It can be very frustrating and stressful to get injured or sick at work. Not only can it affect a person’s ability to continue working, but certain conditions can end up taking a horrific toll on a person’s health. In many cases, it is possible for people in this situation to apply for workers’ compensation benefits in order to cover the costs of lost wages or medical bills.
But for workers who learn that an employer could have prevented the injury or illness from ever happening, feelings of frustration can quickly turn into anger. Victims of asbestos exposure often understand this better than many other people.
Workers at a company called the Union Asbestos & Rubber Co. are among the thousands of people who were exposed to asbestos on the job. Not only were they required to work with asbestos without protection, but workers have stated that employers at UNARCO were well aware of the dangers and did nothing to protect workers. In fact, the company periodically had employees undergo a chest X-ray without informing them of why the X-rays were being done. But if lung spots were detected on an X-ray, the employers reportedly found a reason to fire the worker.
One former grinder at the plant developed asbestosis after being exposed to asbestos. As tragic as this is, he also lost his brother and his father to asbestos-related diseases. All three men worked at the plant.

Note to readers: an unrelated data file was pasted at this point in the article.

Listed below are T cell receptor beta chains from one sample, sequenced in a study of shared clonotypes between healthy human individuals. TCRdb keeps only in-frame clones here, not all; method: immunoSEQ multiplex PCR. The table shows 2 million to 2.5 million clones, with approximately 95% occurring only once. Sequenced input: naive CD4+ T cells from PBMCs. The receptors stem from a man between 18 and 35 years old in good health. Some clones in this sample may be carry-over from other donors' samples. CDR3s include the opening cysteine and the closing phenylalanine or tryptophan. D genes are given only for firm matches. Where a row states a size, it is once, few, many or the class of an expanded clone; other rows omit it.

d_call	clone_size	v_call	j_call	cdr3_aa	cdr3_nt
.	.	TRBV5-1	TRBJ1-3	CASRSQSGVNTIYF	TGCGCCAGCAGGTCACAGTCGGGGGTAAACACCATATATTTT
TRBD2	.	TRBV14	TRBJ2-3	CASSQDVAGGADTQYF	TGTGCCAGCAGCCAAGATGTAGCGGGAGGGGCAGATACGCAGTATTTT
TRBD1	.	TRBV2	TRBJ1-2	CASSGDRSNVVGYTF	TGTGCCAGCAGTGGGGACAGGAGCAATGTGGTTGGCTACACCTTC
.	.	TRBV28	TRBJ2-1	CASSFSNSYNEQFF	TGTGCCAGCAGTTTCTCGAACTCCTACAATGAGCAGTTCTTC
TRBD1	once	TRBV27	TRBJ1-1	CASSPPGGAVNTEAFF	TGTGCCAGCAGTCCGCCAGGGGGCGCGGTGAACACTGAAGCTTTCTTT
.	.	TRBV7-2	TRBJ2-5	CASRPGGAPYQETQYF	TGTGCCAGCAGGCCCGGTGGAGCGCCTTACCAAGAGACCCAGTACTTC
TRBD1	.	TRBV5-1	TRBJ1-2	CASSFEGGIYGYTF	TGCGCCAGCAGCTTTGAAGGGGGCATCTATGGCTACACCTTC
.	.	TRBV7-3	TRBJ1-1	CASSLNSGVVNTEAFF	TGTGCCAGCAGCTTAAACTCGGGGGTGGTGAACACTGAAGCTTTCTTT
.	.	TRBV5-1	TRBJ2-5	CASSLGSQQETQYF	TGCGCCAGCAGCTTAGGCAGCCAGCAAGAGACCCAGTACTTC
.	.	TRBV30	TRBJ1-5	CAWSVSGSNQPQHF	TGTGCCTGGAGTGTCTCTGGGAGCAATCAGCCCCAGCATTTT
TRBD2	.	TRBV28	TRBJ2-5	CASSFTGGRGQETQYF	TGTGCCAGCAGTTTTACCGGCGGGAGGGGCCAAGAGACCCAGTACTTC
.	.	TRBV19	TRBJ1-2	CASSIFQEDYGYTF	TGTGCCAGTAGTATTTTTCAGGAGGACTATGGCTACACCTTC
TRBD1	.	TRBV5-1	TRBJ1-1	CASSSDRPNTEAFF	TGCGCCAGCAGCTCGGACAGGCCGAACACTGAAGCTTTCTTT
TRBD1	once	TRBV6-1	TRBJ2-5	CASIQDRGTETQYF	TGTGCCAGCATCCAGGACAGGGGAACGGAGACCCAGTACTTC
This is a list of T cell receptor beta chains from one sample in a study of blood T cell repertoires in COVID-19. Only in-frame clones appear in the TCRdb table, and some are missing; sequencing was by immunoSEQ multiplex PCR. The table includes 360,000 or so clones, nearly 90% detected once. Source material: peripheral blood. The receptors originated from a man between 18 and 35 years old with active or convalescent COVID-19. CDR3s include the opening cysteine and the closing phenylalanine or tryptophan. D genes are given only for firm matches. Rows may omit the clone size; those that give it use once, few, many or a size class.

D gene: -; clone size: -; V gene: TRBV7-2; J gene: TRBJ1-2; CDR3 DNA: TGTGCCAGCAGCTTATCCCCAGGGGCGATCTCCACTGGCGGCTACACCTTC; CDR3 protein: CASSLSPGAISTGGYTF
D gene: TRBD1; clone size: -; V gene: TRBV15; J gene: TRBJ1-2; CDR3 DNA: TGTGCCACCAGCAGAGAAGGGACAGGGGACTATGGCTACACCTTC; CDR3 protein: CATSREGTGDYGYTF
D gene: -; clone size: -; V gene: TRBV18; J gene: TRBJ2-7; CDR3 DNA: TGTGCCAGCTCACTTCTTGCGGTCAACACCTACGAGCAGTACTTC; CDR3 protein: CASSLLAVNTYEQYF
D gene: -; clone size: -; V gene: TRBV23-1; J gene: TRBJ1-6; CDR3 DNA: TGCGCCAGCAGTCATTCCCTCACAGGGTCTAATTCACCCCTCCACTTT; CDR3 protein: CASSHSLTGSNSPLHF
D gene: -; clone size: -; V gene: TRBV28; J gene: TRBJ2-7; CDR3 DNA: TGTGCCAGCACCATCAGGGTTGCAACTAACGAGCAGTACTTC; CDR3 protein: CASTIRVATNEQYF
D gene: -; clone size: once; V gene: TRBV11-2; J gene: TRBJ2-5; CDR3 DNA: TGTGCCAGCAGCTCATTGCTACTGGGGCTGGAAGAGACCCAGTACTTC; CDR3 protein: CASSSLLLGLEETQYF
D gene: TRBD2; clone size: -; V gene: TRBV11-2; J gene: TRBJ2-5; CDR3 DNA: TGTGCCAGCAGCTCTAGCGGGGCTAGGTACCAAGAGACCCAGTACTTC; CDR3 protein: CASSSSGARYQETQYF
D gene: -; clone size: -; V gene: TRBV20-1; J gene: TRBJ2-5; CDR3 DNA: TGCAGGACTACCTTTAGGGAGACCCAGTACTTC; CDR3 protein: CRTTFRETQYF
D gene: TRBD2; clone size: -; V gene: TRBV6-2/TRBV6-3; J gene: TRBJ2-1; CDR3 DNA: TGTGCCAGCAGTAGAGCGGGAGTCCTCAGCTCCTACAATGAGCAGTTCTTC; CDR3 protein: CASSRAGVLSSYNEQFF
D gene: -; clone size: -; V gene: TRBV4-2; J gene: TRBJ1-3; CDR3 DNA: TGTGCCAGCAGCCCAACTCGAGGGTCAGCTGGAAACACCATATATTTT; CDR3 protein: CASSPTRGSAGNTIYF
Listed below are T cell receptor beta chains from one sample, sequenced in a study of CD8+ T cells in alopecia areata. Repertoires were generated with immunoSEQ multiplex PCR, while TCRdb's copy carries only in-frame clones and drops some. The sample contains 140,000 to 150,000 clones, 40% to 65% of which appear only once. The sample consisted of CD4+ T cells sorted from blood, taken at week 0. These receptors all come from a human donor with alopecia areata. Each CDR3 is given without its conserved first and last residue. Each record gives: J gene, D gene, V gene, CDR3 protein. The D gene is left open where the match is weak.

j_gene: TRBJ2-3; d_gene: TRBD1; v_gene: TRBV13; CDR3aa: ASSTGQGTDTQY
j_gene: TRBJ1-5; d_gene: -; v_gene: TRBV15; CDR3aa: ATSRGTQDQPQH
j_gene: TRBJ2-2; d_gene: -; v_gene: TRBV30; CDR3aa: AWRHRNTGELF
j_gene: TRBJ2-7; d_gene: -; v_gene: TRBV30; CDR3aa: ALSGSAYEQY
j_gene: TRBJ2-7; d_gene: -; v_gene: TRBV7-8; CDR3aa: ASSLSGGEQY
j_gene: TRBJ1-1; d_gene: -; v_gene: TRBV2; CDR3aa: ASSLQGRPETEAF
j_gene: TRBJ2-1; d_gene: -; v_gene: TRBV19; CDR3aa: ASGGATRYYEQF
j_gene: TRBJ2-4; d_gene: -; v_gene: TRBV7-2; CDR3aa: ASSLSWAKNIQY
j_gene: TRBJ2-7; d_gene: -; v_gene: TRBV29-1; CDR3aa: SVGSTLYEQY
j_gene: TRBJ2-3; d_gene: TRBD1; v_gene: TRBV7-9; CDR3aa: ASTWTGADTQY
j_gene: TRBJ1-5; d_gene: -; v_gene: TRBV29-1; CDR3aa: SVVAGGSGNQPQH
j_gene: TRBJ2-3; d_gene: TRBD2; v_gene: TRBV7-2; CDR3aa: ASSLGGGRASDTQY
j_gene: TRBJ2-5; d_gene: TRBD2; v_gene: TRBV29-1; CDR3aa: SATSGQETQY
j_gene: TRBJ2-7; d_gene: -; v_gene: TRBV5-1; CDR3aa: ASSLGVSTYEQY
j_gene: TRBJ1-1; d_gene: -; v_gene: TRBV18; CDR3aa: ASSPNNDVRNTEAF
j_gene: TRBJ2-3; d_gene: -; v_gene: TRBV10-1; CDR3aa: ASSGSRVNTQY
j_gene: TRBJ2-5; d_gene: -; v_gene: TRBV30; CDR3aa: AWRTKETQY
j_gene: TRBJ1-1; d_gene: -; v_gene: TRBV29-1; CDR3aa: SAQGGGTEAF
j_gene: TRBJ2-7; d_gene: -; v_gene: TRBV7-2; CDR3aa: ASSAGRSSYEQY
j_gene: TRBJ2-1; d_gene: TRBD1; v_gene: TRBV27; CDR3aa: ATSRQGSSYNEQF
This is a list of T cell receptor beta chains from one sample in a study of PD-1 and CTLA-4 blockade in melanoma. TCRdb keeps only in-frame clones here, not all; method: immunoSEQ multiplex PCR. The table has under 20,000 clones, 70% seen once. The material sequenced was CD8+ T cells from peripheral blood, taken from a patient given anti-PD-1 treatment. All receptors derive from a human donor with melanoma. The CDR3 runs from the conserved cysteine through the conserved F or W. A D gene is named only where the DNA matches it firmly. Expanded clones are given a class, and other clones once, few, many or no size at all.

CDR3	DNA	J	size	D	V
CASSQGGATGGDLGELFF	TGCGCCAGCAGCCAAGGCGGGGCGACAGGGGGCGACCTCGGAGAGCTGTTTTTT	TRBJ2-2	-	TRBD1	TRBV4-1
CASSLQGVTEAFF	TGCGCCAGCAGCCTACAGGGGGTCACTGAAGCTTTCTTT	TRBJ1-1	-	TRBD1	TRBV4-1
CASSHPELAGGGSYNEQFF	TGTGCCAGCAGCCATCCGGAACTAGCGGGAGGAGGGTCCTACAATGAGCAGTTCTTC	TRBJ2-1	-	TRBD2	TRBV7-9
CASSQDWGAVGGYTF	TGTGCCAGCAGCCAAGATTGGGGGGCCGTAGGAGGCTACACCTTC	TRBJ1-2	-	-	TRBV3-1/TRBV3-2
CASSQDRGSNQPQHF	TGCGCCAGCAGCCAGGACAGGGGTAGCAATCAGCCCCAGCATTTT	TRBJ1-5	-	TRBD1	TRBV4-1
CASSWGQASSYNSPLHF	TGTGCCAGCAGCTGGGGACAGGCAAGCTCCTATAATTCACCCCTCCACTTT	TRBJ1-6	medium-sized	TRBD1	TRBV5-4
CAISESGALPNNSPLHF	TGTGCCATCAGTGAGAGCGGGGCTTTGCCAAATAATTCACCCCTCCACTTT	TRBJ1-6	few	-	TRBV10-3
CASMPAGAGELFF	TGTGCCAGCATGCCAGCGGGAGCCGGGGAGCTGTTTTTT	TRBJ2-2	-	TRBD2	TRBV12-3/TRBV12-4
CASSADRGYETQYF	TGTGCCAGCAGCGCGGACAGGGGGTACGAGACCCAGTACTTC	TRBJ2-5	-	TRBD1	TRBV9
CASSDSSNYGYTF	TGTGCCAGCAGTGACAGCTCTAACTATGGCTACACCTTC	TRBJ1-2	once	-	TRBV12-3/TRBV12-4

Lawsuits have been filed and won by workers who got sick from the asbestos exposure, but victims wanted to do more to show how reckless the company was and how dangerous asbestos exposure truly is.
A museum exhibit is being developed in the area that will provide visitors with information about the plant and the lawsuits that have since been filed. The exhibit will educate visitors on the history of asbestos, the dangers associated with it, a list of products that often contain the deadly fiber and information on how asbestos should be properly removed.
The exhibit will also feature an extensive memorial to the victims of asbestos-related diseases developed at the plant. More than 100 victims have been identified, though it is believed there are hundreds more.
Source: Pantagraph, “Exhibit looks at history of asbestos in McLean County,” Mary Ann Ford, May 17, 2013